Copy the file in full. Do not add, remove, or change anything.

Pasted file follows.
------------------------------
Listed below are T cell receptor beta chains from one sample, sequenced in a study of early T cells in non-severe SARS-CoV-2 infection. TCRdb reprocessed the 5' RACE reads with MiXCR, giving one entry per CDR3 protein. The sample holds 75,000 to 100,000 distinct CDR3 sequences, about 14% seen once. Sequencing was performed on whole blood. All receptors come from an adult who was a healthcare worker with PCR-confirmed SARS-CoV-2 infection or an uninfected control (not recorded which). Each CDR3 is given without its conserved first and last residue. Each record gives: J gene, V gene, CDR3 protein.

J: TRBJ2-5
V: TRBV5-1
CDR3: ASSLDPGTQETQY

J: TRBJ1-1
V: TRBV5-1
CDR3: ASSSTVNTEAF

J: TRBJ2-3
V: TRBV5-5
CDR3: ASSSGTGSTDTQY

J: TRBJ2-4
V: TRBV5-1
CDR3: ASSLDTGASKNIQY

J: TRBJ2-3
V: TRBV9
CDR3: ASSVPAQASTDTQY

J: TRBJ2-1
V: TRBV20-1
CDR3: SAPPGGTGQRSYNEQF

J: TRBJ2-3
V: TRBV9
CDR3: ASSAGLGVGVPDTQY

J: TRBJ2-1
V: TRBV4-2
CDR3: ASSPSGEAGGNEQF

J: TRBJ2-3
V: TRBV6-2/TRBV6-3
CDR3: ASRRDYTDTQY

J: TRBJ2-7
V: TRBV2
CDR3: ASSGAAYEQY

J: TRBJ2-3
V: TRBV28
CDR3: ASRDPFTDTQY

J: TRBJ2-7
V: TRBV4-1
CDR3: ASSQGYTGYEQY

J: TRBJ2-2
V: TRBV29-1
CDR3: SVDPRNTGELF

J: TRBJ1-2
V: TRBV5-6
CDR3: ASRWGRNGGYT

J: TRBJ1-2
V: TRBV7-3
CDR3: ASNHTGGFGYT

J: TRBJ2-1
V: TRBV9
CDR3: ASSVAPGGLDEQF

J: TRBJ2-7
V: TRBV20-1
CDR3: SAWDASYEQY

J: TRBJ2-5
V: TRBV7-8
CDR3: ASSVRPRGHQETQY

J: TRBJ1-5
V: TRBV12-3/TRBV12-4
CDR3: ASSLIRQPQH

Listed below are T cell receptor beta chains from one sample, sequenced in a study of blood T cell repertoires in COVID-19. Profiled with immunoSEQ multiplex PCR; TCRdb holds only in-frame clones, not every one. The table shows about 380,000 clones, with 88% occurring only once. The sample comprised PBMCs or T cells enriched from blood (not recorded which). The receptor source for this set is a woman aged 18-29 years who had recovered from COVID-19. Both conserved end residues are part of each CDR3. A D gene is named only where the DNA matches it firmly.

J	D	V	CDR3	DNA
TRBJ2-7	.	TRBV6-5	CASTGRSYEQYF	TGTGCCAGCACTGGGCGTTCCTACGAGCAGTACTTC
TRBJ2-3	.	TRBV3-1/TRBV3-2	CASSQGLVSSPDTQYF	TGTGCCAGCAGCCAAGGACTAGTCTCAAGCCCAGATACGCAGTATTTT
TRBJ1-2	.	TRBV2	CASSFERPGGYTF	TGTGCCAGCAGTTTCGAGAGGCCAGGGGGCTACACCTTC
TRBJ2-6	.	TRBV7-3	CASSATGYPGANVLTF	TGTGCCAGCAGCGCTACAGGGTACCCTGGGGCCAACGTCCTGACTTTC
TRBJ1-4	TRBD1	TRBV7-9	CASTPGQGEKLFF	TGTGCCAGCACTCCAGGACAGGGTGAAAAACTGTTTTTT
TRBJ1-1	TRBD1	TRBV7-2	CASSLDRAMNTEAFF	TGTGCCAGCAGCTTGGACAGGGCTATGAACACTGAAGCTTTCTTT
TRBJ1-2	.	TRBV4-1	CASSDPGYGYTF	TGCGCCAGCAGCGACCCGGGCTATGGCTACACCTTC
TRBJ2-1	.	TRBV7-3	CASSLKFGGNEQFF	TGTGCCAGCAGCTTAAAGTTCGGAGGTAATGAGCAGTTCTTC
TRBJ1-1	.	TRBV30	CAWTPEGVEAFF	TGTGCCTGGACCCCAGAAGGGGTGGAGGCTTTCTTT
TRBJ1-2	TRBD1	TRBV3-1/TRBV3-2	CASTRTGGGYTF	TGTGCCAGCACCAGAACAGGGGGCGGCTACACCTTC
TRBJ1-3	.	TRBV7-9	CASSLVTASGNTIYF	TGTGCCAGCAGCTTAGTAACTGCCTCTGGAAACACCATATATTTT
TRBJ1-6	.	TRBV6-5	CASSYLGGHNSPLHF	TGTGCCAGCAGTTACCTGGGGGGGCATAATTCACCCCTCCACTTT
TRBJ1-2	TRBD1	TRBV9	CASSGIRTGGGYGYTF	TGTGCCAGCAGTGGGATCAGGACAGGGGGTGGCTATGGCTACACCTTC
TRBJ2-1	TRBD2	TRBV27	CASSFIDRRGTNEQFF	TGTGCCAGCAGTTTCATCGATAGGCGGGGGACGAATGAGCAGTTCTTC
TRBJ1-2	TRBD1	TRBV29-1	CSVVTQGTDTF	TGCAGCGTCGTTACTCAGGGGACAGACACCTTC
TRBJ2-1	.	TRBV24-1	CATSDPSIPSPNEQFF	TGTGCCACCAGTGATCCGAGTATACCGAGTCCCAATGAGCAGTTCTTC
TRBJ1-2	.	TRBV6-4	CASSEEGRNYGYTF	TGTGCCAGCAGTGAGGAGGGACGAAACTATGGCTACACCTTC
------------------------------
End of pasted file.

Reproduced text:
Listed below are T cell receptor beta chains from one sample, sequenced in a study of early T cells in non-severe SARS-CoV-2 infection. TCRdb reprocessed the 5' RACE reads with MiXCR, giving one entry per CDR3 protein. The sample holds 75,000 to 100,000 distinct CDR3 sequences, about 14% seen once. Sequencing was performed on whole blood. All receptors come from an adult who was a healthcare worker with PCR-confirmed SARS-CoV-2 infection or an uninfected control (not recorded which). Each CDR3 is given without its conserved first and last residue. Each record gives: J gene, V gene, CDR3 protein.

J: TRBJ2-5
V: TRBV5-1
CDR3: ASSLDPGTQETQY

J: TRBJ1-1
V: TRBV5-1
CDR3: ASSSTVNTEAF

J: TRBJ2-3
V: TRBV5-5
CDR3: ASSSGTGSTDTQY

J: TRBJ2-4
V: TRBV5-1
CDR3: ASSLDTGASKNIQY

J: TRBJ2-3
V: TRBV9
CDR3: ASSVPAQASTDTQY

J: TRBJ2-1
V: TRBV20-1
CDR3: SAPPGGTGQRSYNEQF

J: TRBJ2-3
V: TRBV9
CDR3: ASSAGLGVGVPDTQY

J: TRBJ2-1
V: TRBV4-2
CDR3: ASSPSGEAGGNEQF

J: TRBJ2-3
V: TRBV6-2/TRBV6-3
CDR3: ASRRDYTDTQY

J: TRBJ2-7
V: TRBV2
CDR3: ASSGAAYEQY

J: TRBJ2-3
V: TRBV28
CDR3: ASRDPFTDTQY

J: TRBJ2-7
V: TRBV4-1
CDR3: ASSQGYTGYEQY

J: TRBJ2-2
V: TRBV29-1
CDR3: SVDPRNTGELF

J: TRBJ1-2
V: TRBV5-6
CDR3: ASRWGRNGGYT

J: TRBJ1-2
V: TRBV7-3
CDR3: ASNHTGGFGYT

J: TRBJ2-1
V: TRBV9
CDR3: ASSVAPGGLDEQF

J: TRBJ2-7
V: TRBV20-1
CDR3: SAWDASYEQY

J: TRBJ2-5
V: TRBV7-8
CDR3: ASSVRPRGHQETQY

J: TRBJ1-5
V: TRBV12-3/TRBV12-4
CDR3: ASSLIRQPQH

Listed below are T cell receptor beta chains from one sample, sequenced in a study of blood T cell repertoires in COVID-19. Profiled with immunoSEQ multiplex PCR; TCRdb holds only in-frame clones, not every one. The table shows about 380,000 clones, with 88% occurring only once. The sample comprised PBMCs or T cells enriched from blood (not recorded which). The receptor source for this set is a woman aged 18-29 years who had recovered from COVID-19. Both conserved end residues are part of each CDR3. A D gene is named only where the DNA matches it firmly.

J	D	V	CDR3	DNA
TRBJ2-7	.	TRBV6-5	CASTGRSYEQYF	TGTGCCAGCACTGGGCGTTCCTACGAGCAGTACTTC
TRBJ2-3	.	TRBV3-1/TRBV3-2	CASSQGLVSSPDTQYF	TGTGCCAGCAGCCAAGGACTAGTCTCAAGCCCAGATACGCAGTATTTT
TRBJ1-2	.	TRBV2	CASSFERPGGYTF	TGTGCCAGCAGTTTCGAGAGGCCAGGGGGCTACACCTTC
TRBJ2-6	.	TRBV7-3	CASSATGYPGANVLTF	TGTGCCAGCAGCGCTACAGGGTACCCTGGGGCCAACGTCCTGACTTTC
TRBJ1-4	TRBD1	TRBV7-9	CASTPGQGEKLFF	TGTGCCAGCACTCCAGGACAGGGTGAAAAACTGTTTTTT
TRBJ1-1	TRBD1	TRBV7-2	CASSLDRAMNTEAFF	TGTGCCAGCAGCTTGGACAGGGCTATGAACACTGAAGCTTTCTTT
TRBJ1-2	.	TRBV4-1	CASSDPGYGYTF	TGCGCCAGCAGCGACCCGGGCTATGGCTACACCTTC
TRBJ2-1	.	TRBV7-3	CASSLKFGGNEQFF	TGTGCCAGCAGCTTAAAGTTCGGAGGTAATGAGCAGTTCTTC
TRBJ1-1	.	TRBV30	CAWTPEGVEAFF	TGTGCCTGGACCCCAGAAGGGGTGGAGGCTTTCTTT
TRBJ1-2	TRBD1	TRBV3-1/TRBV3-2	CASTRTGGGYTF	TGTGCCAGCACCAGAACAGGGGGCGGCTACACCTTC
TRBJ1-3	.	TRBV7-9	CASSLVTASGNTIYF	TGTGCCAGCAGCTTAGTAACTGCCTCTGGAAACACCATATATTTT
TRBJ1-6	.	TRBV6-5	CASSYLGGHNSPLHF	TGTGCCAGCAGTTACCTGGGGGGGCATAATTCACCCCTCCACTTT
TRBJ1-2	TRBD1	TRBV9	CASSGIRTGGGYGYTF	TGTGCCAGCAGTGGGATCAGGACAGGGGGTGGCTATGGCTACACCTTC
TRBJ2-1	TRBD2	TRBV27	CASSFIDRRGTNEQFF	TGTGCCAGCAGTTTCATCGATAGGCGGGGGACGAATGAGCAGTTCTTC
TRBJ1-2	TRBD1	TRBV29-1	CSVVTQGTDTF	TGCAGCGTCGTTACTCAGGGGACAGACACCTTC
TRBJ2-1	.	TRBV24-1	CATSDPSIPSPNEQFF	TGTGCCACCAGTGATCCGAGTATACCGAGTCCCAATGAGCAGTTCTTC
TRBJ1-2	.	TRBV6-4	CASSEEGRNYGYTF	TGTGCCAGCAGTGAGGAGGGACGAAACTATGGCTACACCTTC